While most handbooks are intended as references for practitioners, some, like Pyzdek and Keller’s Handbook for Quality Management, are targeted at candidates for certification by professional societies. It changes the focus from actionable information to the orthodoxy that will ensure a passing grade on an exam. In such a context, accuracy is conformance with the orthodoxy, not reality.
You don’t hit handbooks for the latest developments but for the consensus body of knowledge at the time of publication. How often you need a new edition depends on how dynamic the field is.
Handbook of Mechanical Engineering (1994)
My 1994 Mechanical Engineering Handbook has valid information about strength of materials but it does not cover friction stir welding, which was invented in 1991, and its recommendation of “smart” numbering systems is obsolete. My entire 2003 RFID Handbook is obsolete. Even the latest edition, from 2010, may be long in the tooth.
Industrial Engineering Handbooks (2001 to 2013)
IE is a mixed bag. In this field, the handbooks are where new approaches go once they have run their course, which is usually as follows:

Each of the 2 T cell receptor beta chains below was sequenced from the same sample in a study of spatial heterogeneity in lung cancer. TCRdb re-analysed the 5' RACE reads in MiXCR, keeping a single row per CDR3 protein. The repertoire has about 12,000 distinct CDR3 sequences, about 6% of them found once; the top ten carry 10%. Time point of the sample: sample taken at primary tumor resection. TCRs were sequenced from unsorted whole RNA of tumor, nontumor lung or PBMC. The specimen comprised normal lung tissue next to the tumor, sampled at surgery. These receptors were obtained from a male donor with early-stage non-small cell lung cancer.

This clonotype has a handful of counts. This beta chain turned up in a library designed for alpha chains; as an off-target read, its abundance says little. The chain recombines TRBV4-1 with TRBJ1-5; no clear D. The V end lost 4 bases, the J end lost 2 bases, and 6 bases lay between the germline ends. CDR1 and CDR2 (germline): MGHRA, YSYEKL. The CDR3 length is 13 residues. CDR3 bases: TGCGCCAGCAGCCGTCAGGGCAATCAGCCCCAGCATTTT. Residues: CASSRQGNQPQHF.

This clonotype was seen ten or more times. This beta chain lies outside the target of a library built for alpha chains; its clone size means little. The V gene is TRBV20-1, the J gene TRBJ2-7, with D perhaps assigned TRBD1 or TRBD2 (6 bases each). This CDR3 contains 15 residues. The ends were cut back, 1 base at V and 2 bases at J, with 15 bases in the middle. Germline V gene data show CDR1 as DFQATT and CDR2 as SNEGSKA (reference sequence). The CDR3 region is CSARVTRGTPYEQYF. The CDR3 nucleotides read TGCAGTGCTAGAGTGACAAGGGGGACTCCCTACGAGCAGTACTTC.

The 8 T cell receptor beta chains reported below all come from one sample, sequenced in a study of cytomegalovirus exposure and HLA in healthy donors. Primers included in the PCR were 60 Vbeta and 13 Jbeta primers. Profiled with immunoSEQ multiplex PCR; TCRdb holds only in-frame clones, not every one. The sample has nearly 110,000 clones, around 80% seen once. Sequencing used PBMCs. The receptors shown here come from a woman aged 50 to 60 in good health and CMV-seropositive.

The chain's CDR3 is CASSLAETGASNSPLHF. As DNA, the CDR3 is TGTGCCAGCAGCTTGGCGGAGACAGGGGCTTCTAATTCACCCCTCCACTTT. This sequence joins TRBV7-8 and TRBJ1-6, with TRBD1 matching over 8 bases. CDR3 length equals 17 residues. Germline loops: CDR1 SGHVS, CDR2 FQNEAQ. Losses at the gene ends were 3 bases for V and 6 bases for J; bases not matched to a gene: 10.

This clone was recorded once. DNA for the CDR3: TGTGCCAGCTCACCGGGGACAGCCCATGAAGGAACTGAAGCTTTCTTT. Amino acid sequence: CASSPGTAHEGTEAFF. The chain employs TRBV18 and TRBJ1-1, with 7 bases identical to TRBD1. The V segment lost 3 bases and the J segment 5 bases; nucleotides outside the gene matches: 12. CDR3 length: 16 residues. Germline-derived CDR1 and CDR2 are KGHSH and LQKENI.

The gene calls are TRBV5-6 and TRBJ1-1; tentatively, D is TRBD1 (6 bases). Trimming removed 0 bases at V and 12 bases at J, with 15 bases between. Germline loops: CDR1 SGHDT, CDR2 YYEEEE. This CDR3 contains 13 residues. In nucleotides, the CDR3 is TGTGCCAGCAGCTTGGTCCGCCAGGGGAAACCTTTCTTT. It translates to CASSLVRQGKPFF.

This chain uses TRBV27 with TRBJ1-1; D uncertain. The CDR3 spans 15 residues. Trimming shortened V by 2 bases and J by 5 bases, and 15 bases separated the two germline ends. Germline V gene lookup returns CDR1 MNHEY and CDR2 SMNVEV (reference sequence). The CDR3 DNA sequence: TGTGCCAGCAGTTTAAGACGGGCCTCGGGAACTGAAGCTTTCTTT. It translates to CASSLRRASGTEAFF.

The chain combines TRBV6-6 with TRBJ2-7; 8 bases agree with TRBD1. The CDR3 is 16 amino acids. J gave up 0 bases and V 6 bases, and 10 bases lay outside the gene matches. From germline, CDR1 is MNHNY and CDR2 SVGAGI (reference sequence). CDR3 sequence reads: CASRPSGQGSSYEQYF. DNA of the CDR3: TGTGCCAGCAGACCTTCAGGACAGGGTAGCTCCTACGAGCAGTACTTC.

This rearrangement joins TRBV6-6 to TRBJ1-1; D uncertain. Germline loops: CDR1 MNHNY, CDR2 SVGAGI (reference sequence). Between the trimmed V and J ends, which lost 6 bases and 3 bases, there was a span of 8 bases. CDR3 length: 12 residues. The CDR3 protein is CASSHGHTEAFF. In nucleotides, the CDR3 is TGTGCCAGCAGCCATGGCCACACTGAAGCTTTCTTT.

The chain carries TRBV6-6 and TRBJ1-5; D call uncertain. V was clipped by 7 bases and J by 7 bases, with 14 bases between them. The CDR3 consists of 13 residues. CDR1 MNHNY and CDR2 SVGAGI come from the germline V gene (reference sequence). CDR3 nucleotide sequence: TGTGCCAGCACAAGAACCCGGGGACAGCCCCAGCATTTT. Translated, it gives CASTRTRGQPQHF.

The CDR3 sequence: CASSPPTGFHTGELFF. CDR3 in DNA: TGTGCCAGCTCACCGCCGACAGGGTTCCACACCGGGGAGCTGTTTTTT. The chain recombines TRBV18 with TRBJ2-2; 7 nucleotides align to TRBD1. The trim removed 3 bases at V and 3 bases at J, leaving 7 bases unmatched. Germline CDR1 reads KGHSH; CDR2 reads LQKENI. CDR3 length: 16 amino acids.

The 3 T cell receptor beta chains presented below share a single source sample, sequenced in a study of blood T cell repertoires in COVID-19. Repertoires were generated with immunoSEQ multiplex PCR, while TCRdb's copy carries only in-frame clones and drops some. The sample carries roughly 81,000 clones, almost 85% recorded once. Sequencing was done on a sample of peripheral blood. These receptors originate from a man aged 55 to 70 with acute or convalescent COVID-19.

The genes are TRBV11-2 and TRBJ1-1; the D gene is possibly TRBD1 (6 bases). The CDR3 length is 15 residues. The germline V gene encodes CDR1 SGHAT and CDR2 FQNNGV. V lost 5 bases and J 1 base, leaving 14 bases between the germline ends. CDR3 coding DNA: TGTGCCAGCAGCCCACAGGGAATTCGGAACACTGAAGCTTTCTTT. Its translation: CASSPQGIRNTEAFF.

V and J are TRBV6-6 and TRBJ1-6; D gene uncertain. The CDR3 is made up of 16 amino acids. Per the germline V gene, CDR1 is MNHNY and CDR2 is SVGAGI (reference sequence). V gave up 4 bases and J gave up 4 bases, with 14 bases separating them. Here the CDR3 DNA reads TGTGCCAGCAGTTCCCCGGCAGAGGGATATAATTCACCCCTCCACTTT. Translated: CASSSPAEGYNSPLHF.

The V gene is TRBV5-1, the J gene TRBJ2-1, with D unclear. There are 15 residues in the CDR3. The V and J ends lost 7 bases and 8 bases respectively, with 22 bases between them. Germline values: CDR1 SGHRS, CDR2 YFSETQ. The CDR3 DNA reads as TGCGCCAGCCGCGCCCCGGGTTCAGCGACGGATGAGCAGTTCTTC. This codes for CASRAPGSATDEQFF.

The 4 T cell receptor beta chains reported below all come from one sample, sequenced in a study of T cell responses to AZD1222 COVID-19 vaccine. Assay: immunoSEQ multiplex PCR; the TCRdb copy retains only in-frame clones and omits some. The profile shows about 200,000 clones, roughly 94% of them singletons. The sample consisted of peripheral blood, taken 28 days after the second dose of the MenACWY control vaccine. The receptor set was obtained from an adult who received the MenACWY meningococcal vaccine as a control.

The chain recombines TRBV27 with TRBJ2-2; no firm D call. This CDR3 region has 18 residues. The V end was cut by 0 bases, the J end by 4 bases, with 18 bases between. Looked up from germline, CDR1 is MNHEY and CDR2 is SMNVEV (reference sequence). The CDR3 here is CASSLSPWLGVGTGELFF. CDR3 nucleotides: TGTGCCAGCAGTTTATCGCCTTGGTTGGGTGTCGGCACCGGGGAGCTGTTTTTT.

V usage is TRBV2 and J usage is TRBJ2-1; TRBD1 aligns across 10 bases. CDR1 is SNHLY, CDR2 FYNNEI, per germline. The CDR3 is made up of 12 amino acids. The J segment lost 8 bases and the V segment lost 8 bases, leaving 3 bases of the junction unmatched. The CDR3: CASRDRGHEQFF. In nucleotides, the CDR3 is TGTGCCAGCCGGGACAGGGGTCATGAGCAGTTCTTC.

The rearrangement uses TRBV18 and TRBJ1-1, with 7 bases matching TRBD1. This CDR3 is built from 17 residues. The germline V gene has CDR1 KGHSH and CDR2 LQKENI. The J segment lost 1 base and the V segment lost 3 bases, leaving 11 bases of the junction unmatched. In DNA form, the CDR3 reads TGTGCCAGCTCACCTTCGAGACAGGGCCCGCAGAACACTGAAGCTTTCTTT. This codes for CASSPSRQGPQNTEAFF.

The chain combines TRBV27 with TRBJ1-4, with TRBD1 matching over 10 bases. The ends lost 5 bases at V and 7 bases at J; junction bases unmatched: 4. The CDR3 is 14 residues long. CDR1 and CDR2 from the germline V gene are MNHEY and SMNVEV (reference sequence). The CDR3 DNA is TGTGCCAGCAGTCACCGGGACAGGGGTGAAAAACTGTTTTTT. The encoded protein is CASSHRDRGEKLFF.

- Faced with a challenge in producing goods or delivering services, engineers develop a point solution.
- Their peers and managers generalize it, propagate it within the company, and integrate it into the *company production system* or *company way*. At this point it is proprietary and a trade secret.
- The secret leaks out, through suppliers, employees, or former employees. Sometimes management decides to publicize it in some fashion for public relations.
- Consultants name the approach, package it, and promote it, first to competitors and then to other industries.
- As more and more companies implement it, more consultants leverage its popularity by putting its name on whatever services they offer.
- As they water it down and attempt to apply it to more and more unrelated situations, failure cases proliferate. This blemishes the name and eventually makes it stale.
- The industrial engineering profession folds the legacy of the approach into its body of knowledge, in handbooks and in courses of study that provide certifications through academia or professional societies.